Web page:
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26 April 2011

Manipulating Employees into Overtime

It is my honor to compensate for my failings and it is my pleasure to donate to what I support.

Your work ethic, probably like mine, demands of you an honest day's work for an honest day's pay. If I underperform, I will use my personal time to make up the quantity or quality of work that I should have produced. My work ethic frees me to donate my personal time to help my company and my coworkers.

Any attempt through extortion or fraud to obtain what I have not agreed to provide, however, dishonors me. It devalues my time and personal value, dishonors the contract between me and my employer, and disrupts my relationship with my managers.

They say "time is money." Taking time without compensation steals money.

Time is also life. Taking time without compensation steals life.

My managers used the tactics described by Geoffrey James to manipulate their people many times during my career. Many did it with the best of intentions, since they had fallen for the tactics themselves. To them, I would say what these paragraphs contain with respect and only in chunks that they could handle.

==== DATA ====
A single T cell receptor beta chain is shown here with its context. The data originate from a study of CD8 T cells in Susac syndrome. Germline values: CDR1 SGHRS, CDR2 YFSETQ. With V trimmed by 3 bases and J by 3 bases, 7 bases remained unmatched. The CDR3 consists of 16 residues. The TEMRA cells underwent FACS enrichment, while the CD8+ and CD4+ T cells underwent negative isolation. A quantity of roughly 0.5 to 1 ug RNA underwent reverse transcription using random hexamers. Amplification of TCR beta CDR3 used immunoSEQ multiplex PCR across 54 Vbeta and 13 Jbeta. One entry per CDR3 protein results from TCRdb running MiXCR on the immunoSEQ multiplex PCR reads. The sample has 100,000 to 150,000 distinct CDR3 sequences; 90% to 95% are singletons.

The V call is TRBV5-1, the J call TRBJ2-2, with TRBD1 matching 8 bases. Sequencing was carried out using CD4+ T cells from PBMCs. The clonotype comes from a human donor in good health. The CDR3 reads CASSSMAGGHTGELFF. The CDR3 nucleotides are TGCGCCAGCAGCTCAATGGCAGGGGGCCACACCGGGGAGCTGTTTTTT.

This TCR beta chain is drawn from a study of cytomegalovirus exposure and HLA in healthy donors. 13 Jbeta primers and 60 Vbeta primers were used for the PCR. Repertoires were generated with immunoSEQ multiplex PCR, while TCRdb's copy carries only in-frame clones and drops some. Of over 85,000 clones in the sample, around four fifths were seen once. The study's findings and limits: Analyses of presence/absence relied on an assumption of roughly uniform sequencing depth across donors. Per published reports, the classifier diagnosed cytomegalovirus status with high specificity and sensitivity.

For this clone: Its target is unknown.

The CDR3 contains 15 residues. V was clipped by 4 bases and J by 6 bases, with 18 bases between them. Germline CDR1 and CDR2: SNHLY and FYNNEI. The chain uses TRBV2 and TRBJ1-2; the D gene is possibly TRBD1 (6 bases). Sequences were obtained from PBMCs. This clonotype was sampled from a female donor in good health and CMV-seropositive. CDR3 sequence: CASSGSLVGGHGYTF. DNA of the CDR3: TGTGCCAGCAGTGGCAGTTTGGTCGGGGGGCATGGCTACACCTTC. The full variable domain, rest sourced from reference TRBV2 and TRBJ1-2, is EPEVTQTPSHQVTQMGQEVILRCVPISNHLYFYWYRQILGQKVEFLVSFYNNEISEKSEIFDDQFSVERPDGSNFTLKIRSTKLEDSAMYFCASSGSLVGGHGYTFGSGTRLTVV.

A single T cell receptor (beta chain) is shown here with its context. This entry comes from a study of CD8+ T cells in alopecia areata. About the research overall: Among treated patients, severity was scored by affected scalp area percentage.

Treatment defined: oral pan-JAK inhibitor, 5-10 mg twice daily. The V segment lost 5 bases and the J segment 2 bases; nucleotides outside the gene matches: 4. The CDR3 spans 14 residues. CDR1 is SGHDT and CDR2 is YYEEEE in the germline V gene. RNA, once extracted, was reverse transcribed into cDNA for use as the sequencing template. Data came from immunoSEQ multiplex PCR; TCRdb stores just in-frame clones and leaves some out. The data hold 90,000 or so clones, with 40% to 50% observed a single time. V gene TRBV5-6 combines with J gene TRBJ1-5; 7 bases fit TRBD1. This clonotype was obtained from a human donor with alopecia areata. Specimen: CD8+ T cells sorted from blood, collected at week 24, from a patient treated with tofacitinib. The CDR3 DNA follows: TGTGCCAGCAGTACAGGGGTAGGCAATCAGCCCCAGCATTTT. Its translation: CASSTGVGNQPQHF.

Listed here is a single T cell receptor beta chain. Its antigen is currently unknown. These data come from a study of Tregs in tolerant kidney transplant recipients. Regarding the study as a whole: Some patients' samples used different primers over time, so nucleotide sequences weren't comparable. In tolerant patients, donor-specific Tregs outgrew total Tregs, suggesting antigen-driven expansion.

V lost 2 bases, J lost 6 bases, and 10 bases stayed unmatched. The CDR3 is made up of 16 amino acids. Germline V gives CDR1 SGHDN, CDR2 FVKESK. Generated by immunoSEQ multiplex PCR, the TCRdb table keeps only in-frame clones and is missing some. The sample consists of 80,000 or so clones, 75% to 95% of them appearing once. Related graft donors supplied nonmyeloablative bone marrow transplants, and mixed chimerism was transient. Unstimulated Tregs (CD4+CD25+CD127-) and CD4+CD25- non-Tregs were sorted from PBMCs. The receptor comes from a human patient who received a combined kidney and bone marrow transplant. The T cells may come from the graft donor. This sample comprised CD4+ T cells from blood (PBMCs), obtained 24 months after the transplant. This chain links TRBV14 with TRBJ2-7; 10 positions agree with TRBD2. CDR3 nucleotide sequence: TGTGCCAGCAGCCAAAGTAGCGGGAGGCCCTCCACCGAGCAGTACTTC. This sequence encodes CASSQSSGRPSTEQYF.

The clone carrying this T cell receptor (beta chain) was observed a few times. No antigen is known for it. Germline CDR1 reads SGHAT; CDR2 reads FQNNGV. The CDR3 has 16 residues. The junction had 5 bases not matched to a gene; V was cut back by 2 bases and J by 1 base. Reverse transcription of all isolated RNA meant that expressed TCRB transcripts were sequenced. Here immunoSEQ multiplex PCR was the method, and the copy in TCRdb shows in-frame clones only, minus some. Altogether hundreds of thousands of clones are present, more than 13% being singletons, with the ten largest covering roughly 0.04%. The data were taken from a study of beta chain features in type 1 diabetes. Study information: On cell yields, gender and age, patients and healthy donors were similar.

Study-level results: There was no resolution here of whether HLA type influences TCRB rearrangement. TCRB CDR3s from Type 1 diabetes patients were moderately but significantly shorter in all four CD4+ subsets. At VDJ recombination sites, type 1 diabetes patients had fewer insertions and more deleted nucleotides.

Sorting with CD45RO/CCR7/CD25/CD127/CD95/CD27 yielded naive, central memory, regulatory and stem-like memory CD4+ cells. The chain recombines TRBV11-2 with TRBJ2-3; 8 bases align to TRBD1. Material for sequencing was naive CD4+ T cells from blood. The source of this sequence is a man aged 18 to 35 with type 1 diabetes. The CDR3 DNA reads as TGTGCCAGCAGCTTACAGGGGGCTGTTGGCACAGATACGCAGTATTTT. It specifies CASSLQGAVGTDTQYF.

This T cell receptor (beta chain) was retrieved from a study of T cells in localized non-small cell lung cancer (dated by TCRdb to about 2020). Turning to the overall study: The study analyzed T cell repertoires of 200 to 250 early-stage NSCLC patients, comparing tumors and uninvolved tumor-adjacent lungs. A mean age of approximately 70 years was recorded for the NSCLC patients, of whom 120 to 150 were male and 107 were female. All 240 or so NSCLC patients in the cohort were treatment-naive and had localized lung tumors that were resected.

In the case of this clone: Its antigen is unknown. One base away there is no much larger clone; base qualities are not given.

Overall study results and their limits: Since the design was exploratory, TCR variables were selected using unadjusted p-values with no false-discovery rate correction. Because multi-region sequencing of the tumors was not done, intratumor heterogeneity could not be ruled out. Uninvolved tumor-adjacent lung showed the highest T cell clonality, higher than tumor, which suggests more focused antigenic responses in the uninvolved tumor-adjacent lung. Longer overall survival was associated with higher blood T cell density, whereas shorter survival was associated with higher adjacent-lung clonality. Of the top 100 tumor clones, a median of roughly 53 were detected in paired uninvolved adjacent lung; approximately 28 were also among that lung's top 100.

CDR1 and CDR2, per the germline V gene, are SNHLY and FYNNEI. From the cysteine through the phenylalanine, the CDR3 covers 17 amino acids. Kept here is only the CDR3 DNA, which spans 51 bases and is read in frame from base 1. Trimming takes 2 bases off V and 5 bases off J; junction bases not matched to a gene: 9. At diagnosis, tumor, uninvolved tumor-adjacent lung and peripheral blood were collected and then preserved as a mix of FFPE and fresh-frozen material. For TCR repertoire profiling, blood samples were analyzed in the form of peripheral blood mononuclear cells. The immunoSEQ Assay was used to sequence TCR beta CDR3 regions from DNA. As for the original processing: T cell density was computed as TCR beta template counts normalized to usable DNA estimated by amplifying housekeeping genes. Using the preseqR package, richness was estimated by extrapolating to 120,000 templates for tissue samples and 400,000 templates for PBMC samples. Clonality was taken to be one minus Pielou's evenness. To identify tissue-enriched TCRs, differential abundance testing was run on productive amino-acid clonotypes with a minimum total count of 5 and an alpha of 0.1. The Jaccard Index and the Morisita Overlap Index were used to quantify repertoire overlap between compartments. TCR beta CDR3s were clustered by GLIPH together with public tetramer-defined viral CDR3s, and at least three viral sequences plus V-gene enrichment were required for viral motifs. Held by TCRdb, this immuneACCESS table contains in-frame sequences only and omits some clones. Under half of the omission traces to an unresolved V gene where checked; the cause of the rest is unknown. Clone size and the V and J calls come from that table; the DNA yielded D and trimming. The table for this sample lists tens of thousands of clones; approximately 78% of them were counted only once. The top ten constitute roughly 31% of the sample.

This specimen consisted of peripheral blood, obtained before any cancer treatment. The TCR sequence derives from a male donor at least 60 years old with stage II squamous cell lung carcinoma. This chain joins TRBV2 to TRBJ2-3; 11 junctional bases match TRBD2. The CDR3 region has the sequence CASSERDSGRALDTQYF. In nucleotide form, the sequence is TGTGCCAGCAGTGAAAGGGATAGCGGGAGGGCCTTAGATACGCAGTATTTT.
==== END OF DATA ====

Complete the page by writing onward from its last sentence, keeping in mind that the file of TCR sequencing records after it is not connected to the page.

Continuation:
It feels great to think of oneself as professional, especially when starting one's career. However, unless you have a masters degree, a doctorate, or some sort of recognitions such as Professional Engineer, member of the State Bar, or physician's license, think twice before calling yourself a professional. It's one thing to be professional (adjective) and exercise professionalism. It's another thing to be a professional, be compensated as a professional, and have the demands that go with such compensation placed upon you.

If you supervise people, always remember that taking your employees' time by coercion or by fraud steals their money and life, just as surely as did the thief who stole my boat motor. What you steal from employees, you steal from their friends, their families, their causes. Moreover, disrupting their recovery or study time will erode their spirits, their energy, and their ability to grow.

Imposing your pressure-formed work ethic on others will produce unintended consequences. Productivity and quality will erode. Happily donated time will become resented stolen time. Growing employees will stagnate. Your community and its values will deteriorate. You will exacerbate the class divides that progressives and Marxists seek to exploit, thus the justifying government interference that hinders business and saps profits.

Even if you do not believe in karma or in Judgement Day, in the end, you will repay.

Reference: James, Geoffrey. The 7 Dirty Tricks That Bosses Play (and How to Cope). BNet: Commentary. 21 April 2011.

Copyright 2011, Richard Wheeler

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